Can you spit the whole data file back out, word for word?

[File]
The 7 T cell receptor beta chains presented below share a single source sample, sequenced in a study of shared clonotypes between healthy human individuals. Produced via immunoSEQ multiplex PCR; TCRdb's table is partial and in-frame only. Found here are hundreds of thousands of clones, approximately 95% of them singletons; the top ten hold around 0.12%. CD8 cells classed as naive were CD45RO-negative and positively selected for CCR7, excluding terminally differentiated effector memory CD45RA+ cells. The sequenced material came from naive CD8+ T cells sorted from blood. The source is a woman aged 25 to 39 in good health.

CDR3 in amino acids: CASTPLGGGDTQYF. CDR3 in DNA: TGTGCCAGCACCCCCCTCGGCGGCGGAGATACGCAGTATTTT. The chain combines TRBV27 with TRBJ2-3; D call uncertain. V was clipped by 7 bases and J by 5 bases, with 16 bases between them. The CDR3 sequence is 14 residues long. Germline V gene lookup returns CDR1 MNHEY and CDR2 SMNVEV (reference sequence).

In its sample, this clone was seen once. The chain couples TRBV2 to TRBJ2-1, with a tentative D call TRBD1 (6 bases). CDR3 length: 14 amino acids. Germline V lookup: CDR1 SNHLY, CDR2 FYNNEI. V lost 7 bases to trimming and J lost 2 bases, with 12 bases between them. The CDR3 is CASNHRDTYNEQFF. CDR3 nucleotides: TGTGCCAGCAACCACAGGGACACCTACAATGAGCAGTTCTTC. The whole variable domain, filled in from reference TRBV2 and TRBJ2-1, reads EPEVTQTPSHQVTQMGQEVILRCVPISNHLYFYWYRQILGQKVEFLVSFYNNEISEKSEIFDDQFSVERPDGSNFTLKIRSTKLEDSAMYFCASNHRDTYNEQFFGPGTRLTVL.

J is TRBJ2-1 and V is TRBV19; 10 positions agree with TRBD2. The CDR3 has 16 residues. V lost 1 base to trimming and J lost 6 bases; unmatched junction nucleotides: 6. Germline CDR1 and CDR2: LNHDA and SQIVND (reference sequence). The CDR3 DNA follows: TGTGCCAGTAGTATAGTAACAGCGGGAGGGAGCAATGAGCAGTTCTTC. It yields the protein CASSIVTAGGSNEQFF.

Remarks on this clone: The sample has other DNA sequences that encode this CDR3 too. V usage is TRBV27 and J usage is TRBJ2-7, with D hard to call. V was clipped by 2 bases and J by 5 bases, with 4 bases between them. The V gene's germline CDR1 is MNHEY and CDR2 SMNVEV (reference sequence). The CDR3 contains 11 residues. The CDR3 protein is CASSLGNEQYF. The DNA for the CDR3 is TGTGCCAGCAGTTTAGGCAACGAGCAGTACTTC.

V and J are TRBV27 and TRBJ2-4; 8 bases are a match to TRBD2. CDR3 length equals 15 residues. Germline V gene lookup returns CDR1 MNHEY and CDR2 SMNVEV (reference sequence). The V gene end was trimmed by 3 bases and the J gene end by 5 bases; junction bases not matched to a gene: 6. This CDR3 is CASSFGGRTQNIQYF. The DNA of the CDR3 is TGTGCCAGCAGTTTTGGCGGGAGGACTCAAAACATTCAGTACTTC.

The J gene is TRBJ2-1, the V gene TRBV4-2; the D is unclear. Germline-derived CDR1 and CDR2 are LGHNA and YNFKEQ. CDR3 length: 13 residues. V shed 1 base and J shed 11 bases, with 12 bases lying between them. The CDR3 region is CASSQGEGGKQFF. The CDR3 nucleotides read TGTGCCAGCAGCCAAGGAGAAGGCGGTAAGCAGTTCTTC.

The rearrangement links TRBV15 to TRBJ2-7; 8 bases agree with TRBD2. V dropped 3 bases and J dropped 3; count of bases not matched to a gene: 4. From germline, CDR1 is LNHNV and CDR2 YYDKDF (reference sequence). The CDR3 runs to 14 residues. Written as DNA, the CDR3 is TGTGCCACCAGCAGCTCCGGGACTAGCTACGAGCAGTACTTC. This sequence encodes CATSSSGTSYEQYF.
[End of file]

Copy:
The 7 T cell receptor beta chains presented below share a single source sample, sequenced in a study of shared clonotypes between healthy human individuals. Produced via immunoSEQ multiplex PCR; TCRdb's table is partial and in-frame only. Found here are hundreds of thousands of clones, approximately 95% of them singletons; the top ten hold around 0.12%. CD8 cells classed as naive were CD45RO-negative and positively selected for CCR7, excluding terminally differentiated effector memory CD45RA+ cells. The sequenced material came from naive CD8+ T cells sorted from blood. The source is a woman aged 25 to 39 in good health.

CDR3 in amino acids: CASTPLGGGDTQYF. CDR3 in DNA: TGTGCCAGCACCCCCCTCGGCGGCGGAGATACGCAGTATTTT. The chain combines TRBV27 with TRBJ2-3; D call uncertain. V was clipped by 7 bases and J by 5 bases, with 16 bases between them. The CDR3 sequence is 14 residues long. Germline V gene lookup returns CDR1 MNHEY and CDR2 SMNVEV (reference sequence).

In its sample, this clone was seen once. The chain couples TRBV2 to TRBJ2-1, with a tentative D call TRBD1 (6 bases). CDR3 length: 14 amino acids. Germline V lookup: CDR1 SNHLY, CDR2 FYNNEI. V lost 7 bases to trimming and J lost 2 bases, with 12 bases between them. The CDR3 is CASNHRDTYNEQFF. CDR3 nucleotides: TGTGCCAGCAACCACAGGGACACCTACAATGAGCAGTTCTTC. The whole variable domain, filled in from reference TRBV2 and TRBJ2-1, reads EPEVTQTPSHQVTQMGQEVILRCVPISNHLYFYWYRQILGQKVEFLVSFYNNEISEKSEIFDDQFSVERPDGSNFTLKIRSTKLEDSAMYFCASNHRDTYNEQFFGPGTRLTVL.

J is TRBJ2-1 and V is TRBV19; 10 positions agree with TRBD2. The CDR3 has 16 residues. V lost 1 base to trimming and J lost 6 bases; unmatched junction nucleotides: 6. Germline CDR1 and CDR2: LNHDA and SQIVND (reference sequence). The CDR3 DNA follows: TGTGCCAGTAGTATAGTAACAGCGGGAGGGAGCAATGAGCAGTTCTTC. It yields the protein CASSIVTAGGSNEQFF.

Remarks on this clone: The sample has other DNA sequences that encode this CDR3 too. V usage is TRBV27 and J usage is TRBJ2-7, with D hard to call. V was clipped by 2 bases and J by 5 bases, with 4 bases between them. The V gene's germline CDR1 is MNHEY and CDR2 SMNVEV (reference sequence). The CDR3 contains 11 residues. The CDR3 protein is CASSLGNEQYF. The DNA for the CDR3 is TGTGCCAGCAGTTTAGGCAACGAGCAGTACTTC.

V and J are TRBV27 and TRBJ2-4; 8 bases are a match to TRBD2. CDR3 length equals 15 residues. Germline V gene lookup returns CDR1 MNHEY and CDR2 SMNVEV (reference sequence). The V gene end was trimmed by 3 bases and the J gene end by 5 bases; junction bases not matched to a gene: 6. This CDR3 is CASSFGGRTQNIQYF. The DNA of the CDR3 is TGTGCCAGCAGTTTTGGCGGGAGGACTCAAAACATTCAGTACTTC.

The J gene is TRBJ2-1, the V gene TRBV4-2; the D is unclear. Germline-derived CDR1 and CDR2 are LGHNA and YNFKEQ. CDR3 length: 13 residues. V shed 1 base and J shed 11 bases, with 12 bases lying between them. The CDR3 region is CASSQGEGGKQFF. The CDR3 nucleotides read TGTGCCAGCAGCCAAGGAGAAGGCGGTAAGCAGTTCTTC.

The rearrangement links TRBV15 to TRBJ2-7; 8 bases agree with TRBD2. V dropped 3 bases and J dropped 3; count of bases not matched to a gene: 4. From germline, CDR1 is LNHNV and CDR2 YYDKDF (reference sequence). The CDR3 runs to 14 residues. Written as DNA, the CDR3 is TGTGCCACCAGCAGCTCCGGGACTAGCTACGAGCAGTACTTC. This sequence encodes CATSSSGTSYEQYF.